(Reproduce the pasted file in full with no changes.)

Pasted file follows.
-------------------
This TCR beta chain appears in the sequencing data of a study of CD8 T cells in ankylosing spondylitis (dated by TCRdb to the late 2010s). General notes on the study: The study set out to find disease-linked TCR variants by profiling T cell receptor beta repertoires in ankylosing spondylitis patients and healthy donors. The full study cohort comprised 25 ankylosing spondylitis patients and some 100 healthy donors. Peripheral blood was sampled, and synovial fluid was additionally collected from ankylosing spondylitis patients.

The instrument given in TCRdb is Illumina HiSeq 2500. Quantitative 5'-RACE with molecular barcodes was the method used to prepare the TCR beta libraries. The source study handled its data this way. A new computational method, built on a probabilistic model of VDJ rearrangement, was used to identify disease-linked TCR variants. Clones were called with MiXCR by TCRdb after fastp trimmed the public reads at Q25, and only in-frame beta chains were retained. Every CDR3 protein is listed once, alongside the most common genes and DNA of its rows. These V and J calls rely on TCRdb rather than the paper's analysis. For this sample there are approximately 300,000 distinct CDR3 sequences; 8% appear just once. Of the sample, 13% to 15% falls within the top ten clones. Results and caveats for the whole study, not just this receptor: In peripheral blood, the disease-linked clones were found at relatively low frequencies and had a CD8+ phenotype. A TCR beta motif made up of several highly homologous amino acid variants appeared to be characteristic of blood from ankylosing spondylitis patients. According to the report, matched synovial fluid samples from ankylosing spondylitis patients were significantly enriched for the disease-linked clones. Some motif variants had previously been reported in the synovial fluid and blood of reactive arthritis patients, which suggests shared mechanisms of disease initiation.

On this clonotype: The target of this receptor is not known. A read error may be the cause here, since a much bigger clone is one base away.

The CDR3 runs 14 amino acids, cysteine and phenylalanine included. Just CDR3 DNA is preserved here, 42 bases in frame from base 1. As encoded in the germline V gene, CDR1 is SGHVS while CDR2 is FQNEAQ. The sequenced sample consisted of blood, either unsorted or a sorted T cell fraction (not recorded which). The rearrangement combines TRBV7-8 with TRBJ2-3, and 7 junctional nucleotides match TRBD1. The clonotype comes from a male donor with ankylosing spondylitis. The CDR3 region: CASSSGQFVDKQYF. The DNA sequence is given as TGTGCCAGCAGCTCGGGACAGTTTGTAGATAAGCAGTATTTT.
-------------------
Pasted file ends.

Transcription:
This TCR beta chain appears in the sequencing data of a study of CD8 T cells in ankylosing spondylitis (dated by TCRdb to the late 2010s). General notes on the study: The study set out to find disease-linked TCR variants by profiling T cell receptor beta repertoires in ankylosing spondylitis patients and healthy donors. The full study cohort comprised 25 ankylosing spondylitis patients and some 100 healthy donors. Peripheral blood was sampled, and synovial fluid was additionally collected from ankylosing spondylitis patients.

The instrument given in TCRdb is Illumina HiSeq 2500. Quantitative 5'-RACE with molecular barcodes was the method used to prepare the TCR beta libraries. The source study handled its data this way. A new computational method, built on a probabilistic model of VDJ rearrangement, was used to identify disease-linked TCR variants. Clones were called with MiXCR by TCRdb after fastp trimmed the public reads at Q25, and only in-frame beta chains were retained. Every CDR3 protein is listed once, alongside the most common genes and DNA of its rows. These V and J calls rely on TCRdb rather than the paper's analysis. For this sample there are approximately 300,000 distinct CDR3 sequences; 8% appear just once. Of the sample, 13% to 15% falls within the top ten clones. Results and caveats for the whole study, not just this receptor: In peripheral blood, the disease-linked clones were found at relatively low frequencies and had a CD8+ phenotype. A TCR beta motif made up of several highly homologous amino acid variants appeared to be characteristic of blood from ankylosing spondylitis patients. According to the report, matched synovial fluid samples from ankylosing spondylitis patients were significantly enriched for the disease-linked clones. Some motif variants had previously been reported in the synovial fluid and blood of reactive arthritis patients, which suggests shared mechanisms of disease initiation.

On this clonotype: The target of this receptor is not known. A read error may be the cause here, since a much bigger clone is one base away.

The CDR3 runs 14 amino acids, cysteine and phenylalanine included. Just CDR3 DNA is preserved here, 42 bases in frame from base 1. As encoded in the germline V gene, CDR1 is SGHVS while CDR2 is FQNEAQ. The sequenced sample consisted of blood, either unsorted or a sorted T cell fraction (not recorded which). The rearrangement combines TRBV7-8 with TRBJ2-3, and 7 junctional nucleotides match TRBD1. The clonotype comes from a male donor with ankylosing spondylitis. The CDR3 region: CASSSGQFVDKQYF. The DNA sequence is given as TGTGCCAGCAGCTCGGGACAGTTTGTAGATAAGCAGTATTTT.